Budgeting is the first step toward creating and maintaining your long-term financial health. Start by making two lists: income and expenses. Then subtract your total expenses from your total income. If this equation results in a negative number, then you have a clear problem. It means you’re spending above your means. You either need to increase your income or decrease your spending. A good budget will show a positive number, which indicates that you’re spending below your means. Your overall budget goal should always be a positive bottom line.
Good financial health is achieved by using credit wisely and sparingly. To reduce your debt, you need a debt repayment strategy or debt loss plan. Begin by listing all your debts from smallest to largest. Start repaying them, beginning with the smallest and working your way up. Some may argue that it's better to pay off debts with the highest interest rates first, but you'll have some small "wins" early on if you arrange them from smallest to largest. Psychologically, this motivates you to keep going. You can also trim some financial fat by taking advantage of balance transfers on high rate credit cards.
Credit monitoring services will help you secure the credit you’ve worked so hard to build. Think of it like a night watchman, someone looking out for the presence of unauthorized activity in your credit corridor.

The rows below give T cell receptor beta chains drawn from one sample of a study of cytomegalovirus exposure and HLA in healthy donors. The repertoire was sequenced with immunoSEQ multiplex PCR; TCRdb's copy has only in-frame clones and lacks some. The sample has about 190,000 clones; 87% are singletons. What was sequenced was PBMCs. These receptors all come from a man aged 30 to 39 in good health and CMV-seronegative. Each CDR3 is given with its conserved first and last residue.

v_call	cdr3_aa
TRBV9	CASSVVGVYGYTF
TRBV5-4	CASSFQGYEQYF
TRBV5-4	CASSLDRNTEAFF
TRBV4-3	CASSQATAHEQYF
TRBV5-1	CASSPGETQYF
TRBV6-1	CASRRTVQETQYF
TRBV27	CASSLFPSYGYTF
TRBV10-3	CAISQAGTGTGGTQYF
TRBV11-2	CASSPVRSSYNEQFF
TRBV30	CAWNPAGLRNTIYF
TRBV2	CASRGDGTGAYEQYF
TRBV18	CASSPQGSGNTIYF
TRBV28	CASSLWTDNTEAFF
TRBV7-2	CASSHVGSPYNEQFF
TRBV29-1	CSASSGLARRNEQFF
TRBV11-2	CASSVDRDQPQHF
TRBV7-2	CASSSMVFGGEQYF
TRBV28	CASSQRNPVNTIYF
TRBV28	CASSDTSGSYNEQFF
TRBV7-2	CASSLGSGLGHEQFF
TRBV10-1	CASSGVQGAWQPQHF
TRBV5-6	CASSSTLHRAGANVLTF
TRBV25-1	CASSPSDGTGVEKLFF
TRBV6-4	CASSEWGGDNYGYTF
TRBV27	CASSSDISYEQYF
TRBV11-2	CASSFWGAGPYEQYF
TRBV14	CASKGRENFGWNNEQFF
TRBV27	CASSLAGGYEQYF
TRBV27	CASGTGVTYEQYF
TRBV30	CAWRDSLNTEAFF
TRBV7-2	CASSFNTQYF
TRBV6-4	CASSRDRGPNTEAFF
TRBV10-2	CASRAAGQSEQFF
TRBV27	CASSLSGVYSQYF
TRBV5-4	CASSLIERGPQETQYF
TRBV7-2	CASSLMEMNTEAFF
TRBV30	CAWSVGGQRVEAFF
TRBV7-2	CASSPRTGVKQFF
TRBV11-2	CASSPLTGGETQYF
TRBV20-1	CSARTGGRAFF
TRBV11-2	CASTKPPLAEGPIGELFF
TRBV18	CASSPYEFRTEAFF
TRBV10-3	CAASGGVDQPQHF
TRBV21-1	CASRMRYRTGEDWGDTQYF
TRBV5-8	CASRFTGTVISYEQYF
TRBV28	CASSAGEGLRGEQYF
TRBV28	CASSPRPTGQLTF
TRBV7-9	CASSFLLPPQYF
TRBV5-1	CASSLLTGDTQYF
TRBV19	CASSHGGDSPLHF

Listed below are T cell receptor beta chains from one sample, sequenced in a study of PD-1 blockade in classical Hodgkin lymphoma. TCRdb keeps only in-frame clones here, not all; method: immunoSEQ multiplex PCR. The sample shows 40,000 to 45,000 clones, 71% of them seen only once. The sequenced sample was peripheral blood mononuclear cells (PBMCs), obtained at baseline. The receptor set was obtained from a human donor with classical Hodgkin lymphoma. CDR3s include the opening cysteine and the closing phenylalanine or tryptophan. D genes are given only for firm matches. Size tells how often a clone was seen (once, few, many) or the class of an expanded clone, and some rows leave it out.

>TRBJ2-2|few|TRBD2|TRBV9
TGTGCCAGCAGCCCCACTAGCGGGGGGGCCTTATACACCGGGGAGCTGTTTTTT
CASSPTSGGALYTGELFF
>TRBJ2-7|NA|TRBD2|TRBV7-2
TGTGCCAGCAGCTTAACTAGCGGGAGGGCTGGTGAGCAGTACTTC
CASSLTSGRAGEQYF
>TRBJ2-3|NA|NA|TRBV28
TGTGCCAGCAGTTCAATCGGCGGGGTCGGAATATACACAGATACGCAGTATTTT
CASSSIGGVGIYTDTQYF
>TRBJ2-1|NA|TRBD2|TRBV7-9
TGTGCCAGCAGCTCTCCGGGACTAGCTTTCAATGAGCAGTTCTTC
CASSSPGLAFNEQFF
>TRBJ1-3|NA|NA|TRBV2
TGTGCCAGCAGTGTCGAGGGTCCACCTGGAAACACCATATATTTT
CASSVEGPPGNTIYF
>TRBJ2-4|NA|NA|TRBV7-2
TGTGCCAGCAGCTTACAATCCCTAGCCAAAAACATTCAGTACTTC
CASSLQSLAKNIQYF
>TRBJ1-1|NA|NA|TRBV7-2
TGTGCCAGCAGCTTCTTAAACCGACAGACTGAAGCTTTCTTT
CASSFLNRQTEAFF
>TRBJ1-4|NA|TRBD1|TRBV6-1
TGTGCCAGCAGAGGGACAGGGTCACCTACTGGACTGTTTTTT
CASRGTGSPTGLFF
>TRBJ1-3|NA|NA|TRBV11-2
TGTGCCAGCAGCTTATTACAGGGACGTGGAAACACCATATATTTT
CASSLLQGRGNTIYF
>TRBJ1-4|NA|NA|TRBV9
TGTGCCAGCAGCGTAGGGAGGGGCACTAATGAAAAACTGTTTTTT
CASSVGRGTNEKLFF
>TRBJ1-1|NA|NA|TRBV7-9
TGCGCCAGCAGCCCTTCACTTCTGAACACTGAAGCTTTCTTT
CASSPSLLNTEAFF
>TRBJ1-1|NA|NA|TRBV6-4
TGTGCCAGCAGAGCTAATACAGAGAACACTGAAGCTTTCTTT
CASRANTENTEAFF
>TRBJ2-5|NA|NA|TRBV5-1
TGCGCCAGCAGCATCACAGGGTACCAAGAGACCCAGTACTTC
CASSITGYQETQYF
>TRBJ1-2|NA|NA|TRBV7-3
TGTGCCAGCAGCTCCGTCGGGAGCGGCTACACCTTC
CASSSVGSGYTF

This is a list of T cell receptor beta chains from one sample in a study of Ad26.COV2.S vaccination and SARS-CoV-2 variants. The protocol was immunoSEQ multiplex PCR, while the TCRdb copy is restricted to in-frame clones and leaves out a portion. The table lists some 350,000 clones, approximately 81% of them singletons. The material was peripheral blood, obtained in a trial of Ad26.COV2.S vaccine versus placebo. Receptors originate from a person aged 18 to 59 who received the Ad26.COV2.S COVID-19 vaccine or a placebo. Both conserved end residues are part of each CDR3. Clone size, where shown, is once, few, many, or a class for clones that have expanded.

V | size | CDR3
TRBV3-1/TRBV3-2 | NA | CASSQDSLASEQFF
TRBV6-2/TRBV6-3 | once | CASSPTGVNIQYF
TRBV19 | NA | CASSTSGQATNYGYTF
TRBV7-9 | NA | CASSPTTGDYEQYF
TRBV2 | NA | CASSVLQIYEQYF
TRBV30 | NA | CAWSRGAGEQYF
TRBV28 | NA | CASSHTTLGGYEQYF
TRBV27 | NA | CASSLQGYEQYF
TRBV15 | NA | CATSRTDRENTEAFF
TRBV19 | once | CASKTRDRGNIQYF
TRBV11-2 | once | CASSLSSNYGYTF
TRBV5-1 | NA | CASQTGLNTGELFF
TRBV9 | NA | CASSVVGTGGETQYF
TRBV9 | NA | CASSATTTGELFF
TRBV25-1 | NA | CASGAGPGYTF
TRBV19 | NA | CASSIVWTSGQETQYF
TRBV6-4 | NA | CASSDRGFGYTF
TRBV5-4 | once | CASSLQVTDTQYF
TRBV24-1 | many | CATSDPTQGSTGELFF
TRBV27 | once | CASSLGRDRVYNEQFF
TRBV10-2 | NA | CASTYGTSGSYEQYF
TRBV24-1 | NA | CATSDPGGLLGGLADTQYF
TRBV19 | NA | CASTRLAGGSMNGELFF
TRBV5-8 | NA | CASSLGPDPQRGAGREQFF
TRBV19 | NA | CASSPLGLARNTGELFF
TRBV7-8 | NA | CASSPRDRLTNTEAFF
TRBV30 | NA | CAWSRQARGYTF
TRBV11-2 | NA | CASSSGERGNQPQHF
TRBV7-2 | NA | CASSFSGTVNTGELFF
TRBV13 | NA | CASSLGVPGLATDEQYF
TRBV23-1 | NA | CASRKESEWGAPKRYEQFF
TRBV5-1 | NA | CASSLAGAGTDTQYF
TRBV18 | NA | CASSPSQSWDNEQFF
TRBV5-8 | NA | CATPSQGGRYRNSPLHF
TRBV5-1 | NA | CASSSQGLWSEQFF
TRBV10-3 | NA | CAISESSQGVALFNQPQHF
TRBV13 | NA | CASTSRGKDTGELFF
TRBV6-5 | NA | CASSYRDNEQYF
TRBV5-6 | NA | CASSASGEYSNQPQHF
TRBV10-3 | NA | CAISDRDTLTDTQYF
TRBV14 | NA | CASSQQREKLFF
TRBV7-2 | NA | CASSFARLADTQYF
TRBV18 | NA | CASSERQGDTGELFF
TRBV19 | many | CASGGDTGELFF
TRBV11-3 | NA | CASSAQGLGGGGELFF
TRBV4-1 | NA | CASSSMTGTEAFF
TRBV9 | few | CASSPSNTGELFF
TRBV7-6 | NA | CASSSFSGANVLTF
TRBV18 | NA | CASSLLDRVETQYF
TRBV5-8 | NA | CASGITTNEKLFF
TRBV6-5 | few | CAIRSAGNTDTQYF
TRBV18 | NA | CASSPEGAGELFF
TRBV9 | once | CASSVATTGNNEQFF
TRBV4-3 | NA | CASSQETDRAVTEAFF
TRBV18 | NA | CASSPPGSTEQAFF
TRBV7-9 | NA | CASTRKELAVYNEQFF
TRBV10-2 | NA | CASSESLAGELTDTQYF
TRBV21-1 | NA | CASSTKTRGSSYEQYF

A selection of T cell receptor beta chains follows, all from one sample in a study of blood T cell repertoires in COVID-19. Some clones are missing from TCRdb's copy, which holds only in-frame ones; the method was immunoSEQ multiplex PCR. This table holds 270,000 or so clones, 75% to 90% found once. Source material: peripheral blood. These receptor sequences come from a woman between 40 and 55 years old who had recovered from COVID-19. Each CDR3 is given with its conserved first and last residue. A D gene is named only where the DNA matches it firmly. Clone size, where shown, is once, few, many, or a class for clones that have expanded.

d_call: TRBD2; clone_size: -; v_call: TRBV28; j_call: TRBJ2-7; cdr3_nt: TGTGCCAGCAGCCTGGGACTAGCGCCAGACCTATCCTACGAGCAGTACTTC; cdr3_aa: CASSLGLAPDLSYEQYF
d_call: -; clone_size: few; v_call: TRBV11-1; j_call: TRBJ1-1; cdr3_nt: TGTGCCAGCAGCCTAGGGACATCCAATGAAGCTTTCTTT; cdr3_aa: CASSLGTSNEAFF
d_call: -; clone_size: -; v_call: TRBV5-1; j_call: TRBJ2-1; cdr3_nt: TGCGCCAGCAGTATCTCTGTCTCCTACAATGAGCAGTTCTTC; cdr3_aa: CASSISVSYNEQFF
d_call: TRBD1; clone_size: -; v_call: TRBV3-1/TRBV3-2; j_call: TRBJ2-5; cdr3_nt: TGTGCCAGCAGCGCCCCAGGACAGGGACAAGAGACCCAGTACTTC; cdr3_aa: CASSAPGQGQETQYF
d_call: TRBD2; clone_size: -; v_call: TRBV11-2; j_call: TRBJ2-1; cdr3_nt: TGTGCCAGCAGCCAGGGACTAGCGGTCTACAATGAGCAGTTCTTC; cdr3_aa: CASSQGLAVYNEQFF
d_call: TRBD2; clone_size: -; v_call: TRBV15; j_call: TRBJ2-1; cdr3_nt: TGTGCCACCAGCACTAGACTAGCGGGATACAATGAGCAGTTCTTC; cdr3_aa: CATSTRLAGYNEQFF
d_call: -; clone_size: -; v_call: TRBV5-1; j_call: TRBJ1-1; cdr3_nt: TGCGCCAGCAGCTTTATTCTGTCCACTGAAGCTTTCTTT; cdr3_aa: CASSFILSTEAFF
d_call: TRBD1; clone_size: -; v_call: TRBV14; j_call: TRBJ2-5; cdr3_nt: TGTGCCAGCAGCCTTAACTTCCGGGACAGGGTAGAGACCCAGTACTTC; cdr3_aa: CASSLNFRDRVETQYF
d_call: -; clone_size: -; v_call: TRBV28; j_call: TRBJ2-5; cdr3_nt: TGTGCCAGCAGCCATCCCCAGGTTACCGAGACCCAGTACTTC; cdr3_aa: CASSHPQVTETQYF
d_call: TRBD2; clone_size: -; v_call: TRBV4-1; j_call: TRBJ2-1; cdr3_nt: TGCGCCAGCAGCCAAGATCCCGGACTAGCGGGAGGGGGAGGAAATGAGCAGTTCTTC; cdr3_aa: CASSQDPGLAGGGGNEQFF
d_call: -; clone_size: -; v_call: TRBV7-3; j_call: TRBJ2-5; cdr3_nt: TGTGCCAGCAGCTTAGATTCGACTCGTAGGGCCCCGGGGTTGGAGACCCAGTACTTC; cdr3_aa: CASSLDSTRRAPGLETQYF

Having an emergency fund ensures that you'll have money in your account in the event of job loss, health issues or anything else that can dismantle your finances. Emergency funds provide security in the face of unforeseen financial hardships. A solid guideline is to have six to eight months of expenses available in your account. You can start by putting aside 10% of each paycheck.
If you want to protect your children and other beneficiaries from future financial hardship, you need a plan. You can start by taking out life insurance, opening a retirement account and, if applicable, creating a college savings plan.
This step probably takes most people by surprise, but if you're not having any fun, it’s hard to successfully maintain your financial health. Put aside a portion of your income for guilt-free spending. If you sacrifice too much on your mission for good financial health, you risk relapsing and spending significant portions of the money you've worked so hard to save. Make it a point to treat yourself occasionally, within reason. Try opening a "fun fund," an account you use for special weekend trips, nights out with friends or some other big-ticket purchase.
What You Need to Know:
There are various types of credit scores, and lenders use a variety of different types of credit scores to make lending decisions. The credit score you receive is based on the VantageScore 3.0 model and may not be the credit score model used by your lender.
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